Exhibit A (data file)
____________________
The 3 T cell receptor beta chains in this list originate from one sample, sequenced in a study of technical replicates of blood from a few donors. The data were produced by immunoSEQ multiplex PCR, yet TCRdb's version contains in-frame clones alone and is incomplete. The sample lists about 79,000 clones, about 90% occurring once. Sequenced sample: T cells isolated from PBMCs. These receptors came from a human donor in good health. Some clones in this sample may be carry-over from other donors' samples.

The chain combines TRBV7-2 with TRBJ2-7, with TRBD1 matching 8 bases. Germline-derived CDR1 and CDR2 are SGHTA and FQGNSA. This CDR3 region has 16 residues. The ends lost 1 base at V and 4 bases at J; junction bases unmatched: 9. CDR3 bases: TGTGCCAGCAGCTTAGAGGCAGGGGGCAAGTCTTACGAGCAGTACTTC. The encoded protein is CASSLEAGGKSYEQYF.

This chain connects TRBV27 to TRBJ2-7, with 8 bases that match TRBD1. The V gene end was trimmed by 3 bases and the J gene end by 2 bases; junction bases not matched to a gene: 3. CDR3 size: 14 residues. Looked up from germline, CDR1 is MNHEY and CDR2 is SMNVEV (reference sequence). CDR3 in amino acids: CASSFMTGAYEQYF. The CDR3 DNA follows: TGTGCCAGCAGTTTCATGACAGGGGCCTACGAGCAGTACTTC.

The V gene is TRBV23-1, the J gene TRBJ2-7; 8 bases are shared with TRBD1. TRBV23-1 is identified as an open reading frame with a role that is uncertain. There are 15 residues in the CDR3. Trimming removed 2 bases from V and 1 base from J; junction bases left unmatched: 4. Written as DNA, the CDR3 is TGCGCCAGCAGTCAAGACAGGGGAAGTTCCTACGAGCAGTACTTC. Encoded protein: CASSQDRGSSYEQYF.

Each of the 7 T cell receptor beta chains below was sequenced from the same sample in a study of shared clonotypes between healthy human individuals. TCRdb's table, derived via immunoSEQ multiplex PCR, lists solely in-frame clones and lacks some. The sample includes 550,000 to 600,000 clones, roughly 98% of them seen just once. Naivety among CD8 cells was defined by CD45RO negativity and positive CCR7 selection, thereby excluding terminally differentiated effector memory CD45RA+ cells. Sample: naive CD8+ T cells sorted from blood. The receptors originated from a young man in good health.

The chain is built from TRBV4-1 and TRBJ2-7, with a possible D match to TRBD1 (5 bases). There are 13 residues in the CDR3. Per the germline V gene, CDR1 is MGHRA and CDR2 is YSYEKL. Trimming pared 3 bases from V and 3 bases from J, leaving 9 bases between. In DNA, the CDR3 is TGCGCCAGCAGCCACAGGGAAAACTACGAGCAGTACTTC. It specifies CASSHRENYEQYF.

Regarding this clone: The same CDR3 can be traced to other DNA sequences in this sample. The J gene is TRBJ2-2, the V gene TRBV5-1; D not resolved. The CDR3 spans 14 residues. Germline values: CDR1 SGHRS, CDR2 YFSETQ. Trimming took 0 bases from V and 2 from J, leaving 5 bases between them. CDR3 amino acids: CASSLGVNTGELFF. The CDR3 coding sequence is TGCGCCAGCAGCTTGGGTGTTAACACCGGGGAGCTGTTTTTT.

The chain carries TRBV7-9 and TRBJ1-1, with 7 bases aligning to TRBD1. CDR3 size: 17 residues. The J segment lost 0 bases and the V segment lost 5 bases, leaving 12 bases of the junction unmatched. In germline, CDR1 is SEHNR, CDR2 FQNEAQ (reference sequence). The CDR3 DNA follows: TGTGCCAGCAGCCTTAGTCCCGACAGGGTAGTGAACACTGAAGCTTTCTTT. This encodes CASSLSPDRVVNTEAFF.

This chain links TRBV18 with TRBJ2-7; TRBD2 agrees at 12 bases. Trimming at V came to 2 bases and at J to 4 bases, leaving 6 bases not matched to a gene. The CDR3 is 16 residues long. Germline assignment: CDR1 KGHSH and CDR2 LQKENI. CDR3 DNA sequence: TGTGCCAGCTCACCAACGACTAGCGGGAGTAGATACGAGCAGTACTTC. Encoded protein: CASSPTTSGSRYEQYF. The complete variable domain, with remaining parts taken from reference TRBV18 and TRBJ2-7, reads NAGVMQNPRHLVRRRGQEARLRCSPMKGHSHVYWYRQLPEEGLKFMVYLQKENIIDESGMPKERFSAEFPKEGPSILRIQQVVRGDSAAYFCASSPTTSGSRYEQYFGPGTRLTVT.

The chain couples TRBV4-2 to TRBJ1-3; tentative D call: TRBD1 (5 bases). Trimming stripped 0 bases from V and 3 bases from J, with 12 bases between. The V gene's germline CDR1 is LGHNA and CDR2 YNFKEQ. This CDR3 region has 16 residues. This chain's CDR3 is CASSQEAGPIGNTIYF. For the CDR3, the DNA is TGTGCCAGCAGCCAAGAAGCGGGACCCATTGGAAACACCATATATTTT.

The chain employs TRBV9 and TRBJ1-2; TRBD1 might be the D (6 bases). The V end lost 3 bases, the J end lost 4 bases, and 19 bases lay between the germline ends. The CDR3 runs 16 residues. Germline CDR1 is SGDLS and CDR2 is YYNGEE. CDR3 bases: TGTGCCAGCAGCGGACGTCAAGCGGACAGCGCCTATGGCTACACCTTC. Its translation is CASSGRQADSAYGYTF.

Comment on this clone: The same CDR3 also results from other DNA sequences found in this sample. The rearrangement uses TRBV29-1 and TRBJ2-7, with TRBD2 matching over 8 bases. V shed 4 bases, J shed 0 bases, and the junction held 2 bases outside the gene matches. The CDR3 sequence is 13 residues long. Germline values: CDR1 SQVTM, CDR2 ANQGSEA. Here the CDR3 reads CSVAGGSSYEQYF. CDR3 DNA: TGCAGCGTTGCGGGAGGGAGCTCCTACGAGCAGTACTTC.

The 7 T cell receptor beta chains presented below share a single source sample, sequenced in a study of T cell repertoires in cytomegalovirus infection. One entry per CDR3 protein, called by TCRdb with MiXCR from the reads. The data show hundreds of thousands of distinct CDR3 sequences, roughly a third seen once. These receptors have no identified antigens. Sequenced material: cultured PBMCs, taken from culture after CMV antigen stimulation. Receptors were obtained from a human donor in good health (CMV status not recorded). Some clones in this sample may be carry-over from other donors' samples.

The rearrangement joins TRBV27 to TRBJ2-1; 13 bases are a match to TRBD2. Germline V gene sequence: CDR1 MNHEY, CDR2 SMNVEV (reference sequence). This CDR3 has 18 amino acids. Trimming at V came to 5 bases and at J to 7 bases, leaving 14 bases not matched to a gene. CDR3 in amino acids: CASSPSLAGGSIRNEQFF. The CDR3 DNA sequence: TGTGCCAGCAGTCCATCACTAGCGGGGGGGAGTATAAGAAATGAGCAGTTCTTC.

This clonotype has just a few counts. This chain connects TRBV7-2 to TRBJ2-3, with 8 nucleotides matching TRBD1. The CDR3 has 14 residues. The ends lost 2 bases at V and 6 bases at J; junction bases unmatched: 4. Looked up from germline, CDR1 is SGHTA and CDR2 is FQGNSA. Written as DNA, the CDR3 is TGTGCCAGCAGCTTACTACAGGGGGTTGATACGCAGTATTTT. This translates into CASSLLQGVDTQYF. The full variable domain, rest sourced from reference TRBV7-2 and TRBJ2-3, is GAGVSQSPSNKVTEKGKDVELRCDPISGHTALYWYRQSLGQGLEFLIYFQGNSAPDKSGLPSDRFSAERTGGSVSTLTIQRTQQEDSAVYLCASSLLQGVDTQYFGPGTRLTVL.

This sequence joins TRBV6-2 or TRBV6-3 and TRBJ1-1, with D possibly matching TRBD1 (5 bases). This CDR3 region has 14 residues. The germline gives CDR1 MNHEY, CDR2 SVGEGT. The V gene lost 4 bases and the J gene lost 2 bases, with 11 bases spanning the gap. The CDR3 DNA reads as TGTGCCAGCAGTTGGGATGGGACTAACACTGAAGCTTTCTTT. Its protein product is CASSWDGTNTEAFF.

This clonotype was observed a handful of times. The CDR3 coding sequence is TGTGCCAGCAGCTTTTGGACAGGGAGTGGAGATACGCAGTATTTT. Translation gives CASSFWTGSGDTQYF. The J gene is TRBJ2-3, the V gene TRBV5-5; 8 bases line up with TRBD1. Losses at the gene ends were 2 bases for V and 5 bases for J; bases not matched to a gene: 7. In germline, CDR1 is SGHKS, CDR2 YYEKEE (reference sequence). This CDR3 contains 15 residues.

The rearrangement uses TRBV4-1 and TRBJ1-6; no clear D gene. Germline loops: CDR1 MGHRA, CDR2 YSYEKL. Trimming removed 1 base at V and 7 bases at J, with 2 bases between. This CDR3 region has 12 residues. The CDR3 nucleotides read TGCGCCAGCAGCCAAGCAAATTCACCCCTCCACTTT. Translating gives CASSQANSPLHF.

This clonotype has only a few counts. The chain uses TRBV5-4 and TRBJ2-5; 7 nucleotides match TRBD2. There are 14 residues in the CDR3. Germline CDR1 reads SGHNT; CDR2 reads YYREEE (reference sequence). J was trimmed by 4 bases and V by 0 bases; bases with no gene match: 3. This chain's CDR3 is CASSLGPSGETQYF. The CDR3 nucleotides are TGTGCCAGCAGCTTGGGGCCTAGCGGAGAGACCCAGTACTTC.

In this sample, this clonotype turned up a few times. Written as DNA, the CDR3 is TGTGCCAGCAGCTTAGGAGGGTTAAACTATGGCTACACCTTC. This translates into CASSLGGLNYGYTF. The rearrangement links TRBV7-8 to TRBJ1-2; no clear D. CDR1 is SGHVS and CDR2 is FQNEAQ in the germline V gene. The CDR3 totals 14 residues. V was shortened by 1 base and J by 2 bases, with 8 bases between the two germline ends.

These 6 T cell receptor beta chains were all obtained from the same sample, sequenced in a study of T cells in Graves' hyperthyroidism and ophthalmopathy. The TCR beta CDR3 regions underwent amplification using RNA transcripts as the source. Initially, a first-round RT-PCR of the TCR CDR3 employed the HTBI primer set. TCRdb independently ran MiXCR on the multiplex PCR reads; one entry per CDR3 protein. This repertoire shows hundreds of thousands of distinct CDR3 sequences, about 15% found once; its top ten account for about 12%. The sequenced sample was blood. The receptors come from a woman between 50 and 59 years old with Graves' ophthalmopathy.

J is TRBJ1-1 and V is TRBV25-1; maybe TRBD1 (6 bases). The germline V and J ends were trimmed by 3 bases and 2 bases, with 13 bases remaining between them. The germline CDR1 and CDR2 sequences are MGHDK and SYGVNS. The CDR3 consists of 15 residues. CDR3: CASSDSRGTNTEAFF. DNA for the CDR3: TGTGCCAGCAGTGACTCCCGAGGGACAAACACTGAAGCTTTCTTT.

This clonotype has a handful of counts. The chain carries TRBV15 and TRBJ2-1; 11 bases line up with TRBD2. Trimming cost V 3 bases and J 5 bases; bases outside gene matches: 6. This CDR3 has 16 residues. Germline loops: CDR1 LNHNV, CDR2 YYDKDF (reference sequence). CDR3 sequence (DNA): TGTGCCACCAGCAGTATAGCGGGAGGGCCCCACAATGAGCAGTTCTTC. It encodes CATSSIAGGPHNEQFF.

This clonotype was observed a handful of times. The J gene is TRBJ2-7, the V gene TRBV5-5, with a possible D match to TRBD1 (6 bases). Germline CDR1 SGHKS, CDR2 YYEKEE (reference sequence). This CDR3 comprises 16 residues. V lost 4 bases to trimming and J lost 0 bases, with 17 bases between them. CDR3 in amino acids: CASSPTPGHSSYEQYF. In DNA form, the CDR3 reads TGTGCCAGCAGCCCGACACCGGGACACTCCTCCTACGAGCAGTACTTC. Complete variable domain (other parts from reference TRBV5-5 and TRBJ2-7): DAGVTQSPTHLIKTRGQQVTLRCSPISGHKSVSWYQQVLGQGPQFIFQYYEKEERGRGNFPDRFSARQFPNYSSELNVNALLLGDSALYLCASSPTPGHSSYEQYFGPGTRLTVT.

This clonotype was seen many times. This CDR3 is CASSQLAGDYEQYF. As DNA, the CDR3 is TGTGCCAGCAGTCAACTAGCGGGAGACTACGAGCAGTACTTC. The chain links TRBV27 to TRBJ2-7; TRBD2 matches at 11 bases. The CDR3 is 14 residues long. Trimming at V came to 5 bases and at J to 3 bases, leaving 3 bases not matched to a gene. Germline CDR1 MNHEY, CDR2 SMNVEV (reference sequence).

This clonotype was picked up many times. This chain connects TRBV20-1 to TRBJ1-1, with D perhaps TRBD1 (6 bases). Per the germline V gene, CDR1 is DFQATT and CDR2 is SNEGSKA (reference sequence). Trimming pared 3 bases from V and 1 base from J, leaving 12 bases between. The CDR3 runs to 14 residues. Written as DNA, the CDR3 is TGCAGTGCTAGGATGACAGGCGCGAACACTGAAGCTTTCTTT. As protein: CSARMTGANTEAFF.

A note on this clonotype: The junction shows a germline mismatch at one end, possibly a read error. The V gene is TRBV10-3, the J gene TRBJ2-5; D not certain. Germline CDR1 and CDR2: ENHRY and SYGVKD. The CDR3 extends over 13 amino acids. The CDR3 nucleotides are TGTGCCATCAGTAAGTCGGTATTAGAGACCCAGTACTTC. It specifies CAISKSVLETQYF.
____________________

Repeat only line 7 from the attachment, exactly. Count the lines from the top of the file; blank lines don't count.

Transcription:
Regarding this clone: The same CDR3 can be traced to other DNA sequences in this sample. The J gene is TRBJ2-2, the V gene TRBV5-1; D not resolved. The CDR3 spans 14 residues. Germline values: CDR1 SGHRS, CDR2 YFSETQ. Trimming took 0 bases from V and 2 from J, leaving 5 bases between them. CDR3 amino acids: CASSLGVNTGELFF. The CDR3 coding sequence is TGCGCCAGCAGCTTGGGTGTTAACACCGGGGAGCTGTTTTTT.